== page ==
Want your dumplings and bao in different colors? Head to Rowland Heights
Name: Taste of China
Chefs/Owners: Grace Yu and Amy Pei arrived separately from China a little more than a year ago — Yu from Tsingtao and Pei from Dalian. Yu boasts some experience running a restaurant from a few years back, while Pei’s expertise is making big batches of dumplings of all varieties.
Both women have a hidden agenda of fortifying their noodles and dumplings with vegetables by mixing them into the dough via juicing. They started their dumpling business at home. The two would take orders with their smartphones, then meet customers at predetermined locations for dumpling drops. When demand grew, they opened a stall at a Rowland Heights food court.
Concept: Everything prepared at this modest food-court stand, including the chewy handmade noodles, steamed and boiled dumplings and pillowy mantou, can be ordered in traditional and colorized versions.
Freshly juiced carrots, beets, spinach, and purple cabbage make up the pigments that go into the orange, red, green, and purple dumpling skins as well as noodles. Yu and Pei scouted dumplings in the Rowland Heights and San Gabriel Valley areas in their search to fill a void in the market. Then Yu recalled that a friend in Tsingtao made color dumplings and saw an opportunity to bring them to U.S. (Taste of China was not the first U.S. color dumpling producer. The now-closed Fortune Dumpling in Monterey Park was known for its colorful dumplings).
There are a handful of restaurants in East Asia that make color dumplings: notably, the Din Tai Fung chain in Jakarta where xiao long bao come in an array of colors, each with a different filling. However, according to Yu, most colorized dumplings in China originate from home kitchens.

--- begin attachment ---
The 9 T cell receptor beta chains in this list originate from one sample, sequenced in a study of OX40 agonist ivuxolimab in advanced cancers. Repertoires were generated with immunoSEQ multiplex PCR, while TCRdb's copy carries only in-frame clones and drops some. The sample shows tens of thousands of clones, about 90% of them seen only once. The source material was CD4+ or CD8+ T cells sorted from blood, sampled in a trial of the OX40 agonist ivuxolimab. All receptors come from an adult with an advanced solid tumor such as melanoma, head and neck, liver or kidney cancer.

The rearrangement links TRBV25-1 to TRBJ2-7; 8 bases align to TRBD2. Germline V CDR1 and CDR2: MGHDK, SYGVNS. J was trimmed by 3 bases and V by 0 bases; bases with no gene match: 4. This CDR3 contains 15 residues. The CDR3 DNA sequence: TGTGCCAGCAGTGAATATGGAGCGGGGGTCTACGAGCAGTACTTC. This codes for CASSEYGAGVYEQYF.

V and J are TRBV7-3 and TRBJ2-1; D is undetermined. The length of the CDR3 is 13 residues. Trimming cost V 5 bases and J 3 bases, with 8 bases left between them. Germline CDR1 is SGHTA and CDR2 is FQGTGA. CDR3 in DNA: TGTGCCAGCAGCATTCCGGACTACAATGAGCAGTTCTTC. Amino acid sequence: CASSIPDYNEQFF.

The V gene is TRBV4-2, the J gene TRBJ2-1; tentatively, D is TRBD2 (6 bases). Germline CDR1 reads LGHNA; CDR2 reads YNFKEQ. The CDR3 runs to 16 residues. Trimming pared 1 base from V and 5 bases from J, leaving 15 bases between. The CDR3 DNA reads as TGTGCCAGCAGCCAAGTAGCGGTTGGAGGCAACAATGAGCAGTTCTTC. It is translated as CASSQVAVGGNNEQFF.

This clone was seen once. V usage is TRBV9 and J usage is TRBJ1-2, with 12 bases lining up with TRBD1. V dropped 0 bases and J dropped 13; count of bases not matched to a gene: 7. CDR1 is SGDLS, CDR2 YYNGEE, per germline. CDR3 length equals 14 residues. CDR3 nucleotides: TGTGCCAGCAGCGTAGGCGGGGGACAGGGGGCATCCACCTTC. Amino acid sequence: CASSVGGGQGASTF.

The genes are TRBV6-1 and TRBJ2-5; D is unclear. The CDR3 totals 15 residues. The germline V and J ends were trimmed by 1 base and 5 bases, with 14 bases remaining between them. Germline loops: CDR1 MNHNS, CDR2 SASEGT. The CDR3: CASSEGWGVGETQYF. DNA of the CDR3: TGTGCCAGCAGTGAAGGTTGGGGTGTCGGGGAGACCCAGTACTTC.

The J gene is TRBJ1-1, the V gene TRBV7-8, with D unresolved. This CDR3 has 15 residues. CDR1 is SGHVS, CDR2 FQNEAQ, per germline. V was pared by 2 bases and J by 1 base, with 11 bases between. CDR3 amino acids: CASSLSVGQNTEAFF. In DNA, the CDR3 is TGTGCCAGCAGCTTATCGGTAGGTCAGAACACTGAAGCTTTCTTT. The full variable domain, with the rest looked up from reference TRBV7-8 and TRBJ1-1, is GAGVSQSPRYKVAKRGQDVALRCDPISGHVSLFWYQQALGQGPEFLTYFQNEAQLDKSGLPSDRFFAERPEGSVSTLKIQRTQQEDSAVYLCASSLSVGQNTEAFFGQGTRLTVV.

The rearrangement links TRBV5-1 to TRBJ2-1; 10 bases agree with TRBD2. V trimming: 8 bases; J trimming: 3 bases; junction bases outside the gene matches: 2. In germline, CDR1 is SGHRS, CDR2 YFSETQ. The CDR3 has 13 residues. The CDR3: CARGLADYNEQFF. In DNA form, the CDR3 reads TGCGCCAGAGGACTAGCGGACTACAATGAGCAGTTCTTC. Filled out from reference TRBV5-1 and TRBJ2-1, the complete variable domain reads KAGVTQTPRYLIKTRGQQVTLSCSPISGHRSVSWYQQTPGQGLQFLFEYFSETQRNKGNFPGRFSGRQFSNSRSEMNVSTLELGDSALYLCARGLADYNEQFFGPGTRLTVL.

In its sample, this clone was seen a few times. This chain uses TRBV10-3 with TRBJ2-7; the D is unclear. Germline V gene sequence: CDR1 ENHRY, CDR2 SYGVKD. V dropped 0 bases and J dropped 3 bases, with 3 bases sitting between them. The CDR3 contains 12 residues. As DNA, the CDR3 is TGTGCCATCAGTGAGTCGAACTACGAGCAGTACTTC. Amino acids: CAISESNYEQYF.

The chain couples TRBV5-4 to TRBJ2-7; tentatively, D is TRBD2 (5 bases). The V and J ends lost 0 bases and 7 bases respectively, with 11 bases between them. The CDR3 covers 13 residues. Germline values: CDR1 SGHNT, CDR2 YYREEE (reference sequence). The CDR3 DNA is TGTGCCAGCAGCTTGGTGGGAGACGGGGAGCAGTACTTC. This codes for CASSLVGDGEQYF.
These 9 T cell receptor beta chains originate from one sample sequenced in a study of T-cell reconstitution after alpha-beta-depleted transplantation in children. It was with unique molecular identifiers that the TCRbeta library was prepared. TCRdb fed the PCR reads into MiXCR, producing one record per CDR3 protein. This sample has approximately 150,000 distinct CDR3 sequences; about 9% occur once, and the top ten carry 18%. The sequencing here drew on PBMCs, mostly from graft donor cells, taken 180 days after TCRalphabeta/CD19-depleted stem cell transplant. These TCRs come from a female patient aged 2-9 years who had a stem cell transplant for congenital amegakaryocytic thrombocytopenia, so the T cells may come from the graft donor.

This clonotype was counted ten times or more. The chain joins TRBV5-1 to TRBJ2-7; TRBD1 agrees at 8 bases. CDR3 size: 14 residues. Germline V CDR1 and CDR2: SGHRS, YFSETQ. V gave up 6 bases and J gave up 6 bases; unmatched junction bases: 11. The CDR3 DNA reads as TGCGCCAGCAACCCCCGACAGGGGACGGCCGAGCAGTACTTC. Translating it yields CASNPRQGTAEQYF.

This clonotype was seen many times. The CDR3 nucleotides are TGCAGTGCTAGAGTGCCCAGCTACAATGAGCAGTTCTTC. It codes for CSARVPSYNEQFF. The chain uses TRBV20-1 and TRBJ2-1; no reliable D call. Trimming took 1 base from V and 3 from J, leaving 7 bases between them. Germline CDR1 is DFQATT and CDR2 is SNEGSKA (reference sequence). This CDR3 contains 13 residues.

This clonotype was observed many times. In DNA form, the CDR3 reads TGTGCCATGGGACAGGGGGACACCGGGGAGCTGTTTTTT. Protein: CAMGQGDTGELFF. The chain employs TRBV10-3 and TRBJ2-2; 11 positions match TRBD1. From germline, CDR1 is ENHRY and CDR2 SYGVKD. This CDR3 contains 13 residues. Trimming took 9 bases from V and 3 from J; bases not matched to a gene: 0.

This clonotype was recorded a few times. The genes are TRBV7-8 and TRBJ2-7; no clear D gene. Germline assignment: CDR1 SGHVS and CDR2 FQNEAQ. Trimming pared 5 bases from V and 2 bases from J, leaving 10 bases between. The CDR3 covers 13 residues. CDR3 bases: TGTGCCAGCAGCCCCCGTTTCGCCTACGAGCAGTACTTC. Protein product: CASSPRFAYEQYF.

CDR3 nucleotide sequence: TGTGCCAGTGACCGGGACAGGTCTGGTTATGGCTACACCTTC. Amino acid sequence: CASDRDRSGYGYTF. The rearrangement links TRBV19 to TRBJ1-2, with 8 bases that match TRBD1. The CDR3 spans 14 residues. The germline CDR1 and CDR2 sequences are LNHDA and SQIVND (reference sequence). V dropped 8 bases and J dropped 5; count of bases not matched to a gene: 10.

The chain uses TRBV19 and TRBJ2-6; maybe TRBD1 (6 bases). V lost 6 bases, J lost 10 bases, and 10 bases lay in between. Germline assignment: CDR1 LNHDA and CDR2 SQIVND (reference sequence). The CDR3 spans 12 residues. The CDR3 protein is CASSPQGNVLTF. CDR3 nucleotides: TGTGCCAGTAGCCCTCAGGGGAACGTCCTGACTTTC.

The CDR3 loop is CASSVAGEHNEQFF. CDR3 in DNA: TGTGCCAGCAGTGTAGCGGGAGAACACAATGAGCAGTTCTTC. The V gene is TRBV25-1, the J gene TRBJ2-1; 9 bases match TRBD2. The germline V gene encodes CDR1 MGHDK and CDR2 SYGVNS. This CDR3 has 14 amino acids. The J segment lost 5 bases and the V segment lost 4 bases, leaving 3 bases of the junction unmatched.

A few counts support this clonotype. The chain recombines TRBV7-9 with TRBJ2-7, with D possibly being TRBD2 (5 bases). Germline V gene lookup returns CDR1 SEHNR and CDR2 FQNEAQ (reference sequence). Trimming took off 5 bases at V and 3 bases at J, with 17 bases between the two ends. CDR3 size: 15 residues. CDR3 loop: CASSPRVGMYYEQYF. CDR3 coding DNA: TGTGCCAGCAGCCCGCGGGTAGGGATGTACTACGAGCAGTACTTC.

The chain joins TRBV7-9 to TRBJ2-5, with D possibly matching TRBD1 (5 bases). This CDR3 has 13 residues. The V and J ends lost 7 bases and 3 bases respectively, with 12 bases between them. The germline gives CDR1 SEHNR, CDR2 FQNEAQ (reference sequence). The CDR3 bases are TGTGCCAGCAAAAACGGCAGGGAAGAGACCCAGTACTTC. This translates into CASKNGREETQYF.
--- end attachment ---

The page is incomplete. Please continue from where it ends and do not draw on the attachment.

What dish represents the restaurant, and why? The colored steamed dumplings filled with chives, ground pork and shrimp. The large size, happy hues and generously portioned filling make it one of the most popular dishes at the stand. Bags of housemade frozen dumplings and wontons are also available for cooking at home.
Runner-up: Depends on who you are. If you love the colorized items, then the noodles, stuffed baozi, and wontons are a must. But if you favor more traditional Chinese comfort food, try the meat pies or beef noodle soup. There’s also plenty for vegetarians to order, including many of the dumplings and baozi are vegetarian-friendly, not to mention the spring onion pancake.
Who’s at the next table? Locals, little old Chinese ladies lugging impossible amounts of groceries and various shopkeepers on lunch break. The person sharing the communal table with you may be eating something from Duck Queen or O’ Heavy Noodles in the same food court.
Uh oh...: Pinpointing the stand is kinda tough. Online, when you search for Taste of China, you will be misled to different unaffiliated Taste of China restaurants that are either out of business or somewhere else.
In addition, the Taste of China you want is also not easy to track down at its physical location. The restaurant is part of a food court, which itself is located within the Pacific Plaza mini-mall. The dumpling stand has no Internet or social-media presence (not on Yelp yet), making Taste of China a bit of a unicorn.
What are you drinking? Fresh fruit juices such as watermelon, mango and strawberry.
18457 E. Colima Rd., Ste. G, Rowland Heights, (626) 759-7107.
Eat your way across L.A.
Get our weekly Tasting Notes newsletter for reviews, news and more.
You may occasionally receive promotional content from the Los Angeles Times.